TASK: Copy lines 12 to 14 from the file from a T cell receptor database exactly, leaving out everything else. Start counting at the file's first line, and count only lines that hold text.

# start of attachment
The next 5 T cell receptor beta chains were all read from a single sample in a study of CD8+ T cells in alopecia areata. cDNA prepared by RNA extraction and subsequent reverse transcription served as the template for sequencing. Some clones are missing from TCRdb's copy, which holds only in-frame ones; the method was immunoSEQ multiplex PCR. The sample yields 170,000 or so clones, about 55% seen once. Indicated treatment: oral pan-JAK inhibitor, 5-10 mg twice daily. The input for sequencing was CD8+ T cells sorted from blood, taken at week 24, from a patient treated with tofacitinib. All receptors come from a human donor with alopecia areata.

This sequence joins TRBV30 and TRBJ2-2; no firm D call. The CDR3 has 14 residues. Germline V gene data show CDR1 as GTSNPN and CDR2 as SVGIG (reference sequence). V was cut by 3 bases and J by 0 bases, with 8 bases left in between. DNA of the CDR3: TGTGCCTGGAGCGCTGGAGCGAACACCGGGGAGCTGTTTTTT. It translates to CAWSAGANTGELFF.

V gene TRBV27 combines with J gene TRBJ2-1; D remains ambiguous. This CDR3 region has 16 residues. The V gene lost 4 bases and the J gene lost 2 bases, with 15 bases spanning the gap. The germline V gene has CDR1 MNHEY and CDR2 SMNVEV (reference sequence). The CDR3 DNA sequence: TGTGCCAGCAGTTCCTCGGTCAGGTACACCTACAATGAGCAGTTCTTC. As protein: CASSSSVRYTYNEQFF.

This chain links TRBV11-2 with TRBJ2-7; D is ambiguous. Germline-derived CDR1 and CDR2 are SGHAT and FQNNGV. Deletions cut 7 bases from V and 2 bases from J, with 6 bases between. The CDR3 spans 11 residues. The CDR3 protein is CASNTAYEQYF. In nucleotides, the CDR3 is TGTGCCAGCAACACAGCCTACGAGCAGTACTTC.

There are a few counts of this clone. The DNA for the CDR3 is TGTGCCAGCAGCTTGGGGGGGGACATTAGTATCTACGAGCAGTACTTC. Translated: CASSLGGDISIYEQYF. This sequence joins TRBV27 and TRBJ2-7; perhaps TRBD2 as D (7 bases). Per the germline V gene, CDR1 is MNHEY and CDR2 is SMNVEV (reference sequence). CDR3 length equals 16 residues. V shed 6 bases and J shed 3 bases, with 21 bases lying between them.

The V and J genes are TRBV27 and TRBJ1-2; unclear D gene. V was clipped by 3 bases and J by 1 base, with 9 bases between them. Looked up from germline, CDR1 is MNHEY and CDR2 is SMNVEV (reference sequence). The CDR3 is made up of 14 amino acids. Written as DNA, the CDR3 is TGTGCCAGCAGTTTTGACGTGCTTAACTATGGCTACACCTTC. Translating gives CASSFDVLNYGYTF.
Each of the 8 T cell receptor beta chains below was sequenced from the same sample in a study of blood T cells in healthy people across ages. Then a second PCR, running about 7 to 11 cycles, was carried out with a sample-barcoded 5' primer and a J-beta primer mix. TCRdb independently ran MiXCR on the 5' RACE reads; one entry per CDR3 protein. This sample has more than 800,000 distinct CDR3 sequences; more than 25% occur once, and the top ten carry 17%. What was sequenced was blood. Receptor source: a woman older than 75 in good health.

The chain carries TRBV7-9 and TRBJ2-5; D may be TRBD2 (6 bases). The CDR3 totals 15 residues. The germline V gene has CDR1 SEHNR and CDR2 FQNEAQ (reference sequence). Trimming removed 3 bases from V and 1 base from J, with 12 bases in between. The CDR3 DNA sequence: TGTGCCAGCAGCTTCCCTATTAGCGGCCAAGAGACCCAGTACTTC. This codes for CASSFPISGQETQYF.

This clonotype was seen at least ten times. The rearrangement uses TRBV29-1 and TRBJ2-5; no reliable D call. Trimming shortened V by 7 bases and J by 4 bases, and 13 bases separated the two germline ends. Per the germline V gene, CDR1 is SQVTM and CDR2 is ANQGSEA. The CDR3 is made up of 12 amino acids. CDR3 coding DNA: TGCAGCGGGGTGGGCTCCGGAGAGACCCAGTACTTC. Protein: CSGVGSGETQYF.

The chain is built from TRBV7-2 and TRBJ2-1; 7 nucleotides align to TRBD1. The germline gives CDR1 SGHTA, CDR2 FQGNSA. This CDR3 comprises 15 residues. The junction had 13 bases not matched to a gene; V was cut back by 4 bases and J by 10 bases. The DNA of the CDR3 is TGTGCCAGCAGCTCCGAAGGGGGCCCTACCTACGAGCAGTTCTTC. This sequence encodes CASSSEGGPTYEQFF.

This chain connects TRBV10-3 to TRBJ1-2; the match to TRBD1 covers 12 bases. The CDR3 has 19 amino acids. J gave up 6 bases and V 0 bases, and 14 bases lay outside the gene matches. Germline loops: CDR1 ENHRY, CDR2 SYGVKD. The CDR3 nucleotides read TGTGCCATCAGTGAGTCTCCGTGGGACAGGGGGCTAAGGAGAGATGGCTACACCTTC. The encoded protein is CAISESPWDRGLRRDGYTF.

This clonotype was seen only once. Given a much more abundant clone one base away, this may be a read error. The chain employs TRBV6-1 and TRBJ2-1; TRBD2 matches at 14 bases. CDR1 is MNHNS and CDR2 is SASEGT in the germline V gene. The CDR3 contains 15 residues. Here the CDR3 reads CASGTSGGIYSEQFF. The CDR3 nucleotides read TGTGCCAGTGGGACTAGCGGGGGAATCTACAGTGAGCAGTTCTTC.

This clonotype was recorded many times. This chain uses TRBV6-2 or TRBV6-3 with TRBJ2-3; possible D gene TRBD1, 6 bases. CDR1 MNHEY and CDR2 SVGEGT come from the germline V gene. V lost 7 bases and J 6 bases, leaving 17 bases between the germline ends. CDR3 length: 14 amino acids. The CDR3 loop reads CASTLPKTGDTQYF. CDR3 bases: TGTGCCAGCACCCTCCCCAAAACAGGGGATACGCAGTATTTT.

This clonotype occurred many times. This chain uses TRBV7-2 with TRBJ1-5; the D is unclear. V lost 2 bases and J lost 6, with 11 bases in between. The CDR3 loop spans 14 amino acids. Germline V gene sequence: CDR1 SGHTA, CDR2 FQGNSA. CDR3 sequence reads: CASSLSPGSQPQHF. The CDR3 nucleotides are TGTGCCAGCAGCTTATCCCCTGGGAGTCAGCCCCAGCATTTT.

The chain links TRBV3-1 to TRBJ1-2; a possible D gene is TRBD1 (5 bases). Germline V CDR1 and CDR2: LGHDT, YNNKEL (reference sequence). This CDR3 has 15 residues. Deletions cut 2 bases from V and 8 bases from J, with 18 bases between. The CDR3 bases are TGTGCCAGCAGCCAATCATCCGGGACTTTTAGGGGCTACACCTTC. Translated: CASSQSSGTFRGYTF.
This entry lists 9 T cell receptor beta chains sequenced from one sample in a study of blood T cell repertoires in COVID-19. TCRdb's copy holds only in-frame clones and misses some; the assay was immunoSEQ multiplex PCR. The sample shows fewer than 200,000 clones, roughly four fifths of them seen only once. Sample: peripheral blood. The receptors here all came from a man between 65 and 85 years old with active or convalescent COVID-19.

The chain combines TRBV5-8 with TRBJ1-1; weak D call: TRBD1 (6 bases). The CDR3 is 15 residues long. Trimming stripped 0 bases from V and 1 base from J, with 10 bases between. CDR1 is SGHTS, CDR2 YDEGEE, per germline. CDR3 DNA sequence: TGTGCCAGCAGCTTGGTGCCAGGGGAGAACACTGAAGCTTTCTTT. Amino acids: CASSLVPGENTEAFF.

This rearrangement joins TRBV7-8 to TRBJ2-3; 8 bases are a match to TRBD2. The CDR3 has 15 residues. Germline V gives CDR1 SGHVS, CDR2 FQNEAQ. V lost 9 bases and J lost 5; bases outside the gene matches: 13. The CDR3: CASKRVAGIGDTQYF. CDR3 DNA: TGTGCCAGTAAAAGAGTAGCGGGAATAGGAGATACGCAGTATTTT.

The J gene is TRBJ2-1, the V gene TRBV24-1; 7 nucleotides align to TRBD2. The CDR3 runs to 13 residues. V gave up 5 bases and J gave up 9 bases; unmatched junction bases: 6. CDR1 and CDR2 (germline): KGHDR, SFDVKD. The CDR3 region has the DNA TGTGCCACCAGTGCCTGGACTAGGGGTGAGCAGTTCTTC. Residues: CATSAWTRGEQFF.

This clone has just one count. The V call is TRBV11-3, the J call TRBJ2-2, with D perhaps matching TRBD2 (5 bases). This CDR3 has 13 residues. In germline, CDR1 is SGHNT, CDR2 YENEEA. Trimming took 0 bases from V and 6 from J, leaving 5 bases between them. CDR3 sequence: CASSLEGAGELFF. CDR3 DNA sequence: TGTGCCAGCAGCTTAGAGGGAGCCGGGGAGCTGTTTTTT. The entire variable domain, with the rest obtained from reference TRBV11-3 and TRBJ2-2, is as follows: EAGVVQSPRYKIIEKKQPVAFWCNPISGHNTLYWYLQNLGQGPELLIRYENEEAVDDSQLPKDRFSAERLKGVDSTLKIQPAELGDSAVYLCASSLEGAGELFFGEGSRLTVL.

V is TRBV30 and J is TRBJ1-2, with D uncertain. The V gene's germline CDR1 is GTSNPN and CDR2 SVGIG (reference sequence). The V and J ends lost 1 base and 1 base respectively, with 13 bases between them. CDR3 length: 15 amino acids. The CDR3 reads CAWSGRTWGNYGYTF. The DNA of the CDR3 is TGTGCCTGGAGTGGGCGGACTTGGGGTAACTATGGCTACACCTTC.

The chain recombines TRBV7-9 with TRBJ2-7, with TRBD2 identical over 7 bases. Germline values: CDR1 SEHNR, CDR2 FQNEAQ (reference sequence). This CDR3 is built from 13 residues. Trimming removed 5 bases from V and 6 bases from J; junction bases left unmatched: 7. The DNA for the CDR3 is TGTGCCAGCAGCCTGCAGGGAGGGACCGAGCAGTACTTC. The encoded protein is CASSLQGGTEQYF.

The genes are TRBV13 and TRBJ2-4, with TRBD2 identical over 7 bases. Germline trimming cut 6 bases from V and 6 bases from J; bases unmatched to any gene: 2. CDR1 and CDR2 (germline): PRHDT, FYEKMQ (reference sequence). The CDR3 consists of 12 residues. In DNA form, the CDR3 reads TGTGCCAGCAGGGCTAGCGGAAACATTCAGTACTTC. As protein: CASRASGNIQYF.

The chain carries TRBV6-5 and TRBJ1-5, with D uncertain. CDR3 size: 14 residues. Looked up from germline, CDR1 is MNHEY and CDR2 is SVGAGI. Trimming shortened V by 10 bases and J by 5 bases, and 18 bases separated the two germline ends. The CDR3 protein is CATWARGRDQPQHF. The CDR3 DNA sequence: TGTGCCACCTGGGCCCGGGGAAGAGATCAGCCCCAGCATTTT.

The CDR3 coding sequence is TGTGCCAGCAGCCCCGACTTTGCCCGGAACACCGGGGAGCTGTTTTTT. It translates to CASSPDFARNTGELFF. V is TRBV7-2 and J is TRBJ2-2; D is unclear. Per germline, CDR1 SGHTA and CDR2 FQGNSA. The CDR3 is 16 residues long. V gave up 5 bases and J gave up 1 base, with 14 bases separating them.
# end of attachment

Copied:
This clonotype was seen only once. Given a much more abundant clone one base away, this may be a read error. The chain employs TRBV6-1 and TRBJ2-1; TRBD2 matches at 14 bases. CDR1 is MNHNS and CDR2 is SASEGT in the germline V gene. The CDR3 contains 15 residues. Here the CDR3 reads CASGTSGGIYSEQFF. The CDR3 nucleotides read TGTGCCAGTGGGACTAGCGGGGGAATCTACAGTGAGCAGTTCTTC.

This clonotype was recorded many times. This chain uses TRBV6-2 or TRBV6-3 with TRBJ2-3; possible D gene TRBD1, 6 bases. CDR1 MNHEY and CDR2 SVGEGT come from the germline V gene. V lost 7 bases and J 6 bases, leaving 17 bases between the germline ends. CDR3 length: 14 amino acids. The CDR3 loop reads CASTLPKTGDTQYF. CDR3 bases: TGTGCCAGCACCCTCCCCAAAACAGGGGATACGCAGTATTTT.

This clonotype occurred many times. This chain uses TRBV7-2 with TRBJ1-5; the D is unclear. V lost 2 bases and J lost 6, with 11 bases in between. The CDR3 loop spans 14 amino acids. Germline V gene sequence: CDR1 SGHTA, CDR2 FQGNSA. CDR3 sequence reads: CASSLSPGSQPQHF. The CDR3 nucleotides are TGTGCCAGCAGCTTATCCCCTGGGAGTCAGCCCCAGCATTTT.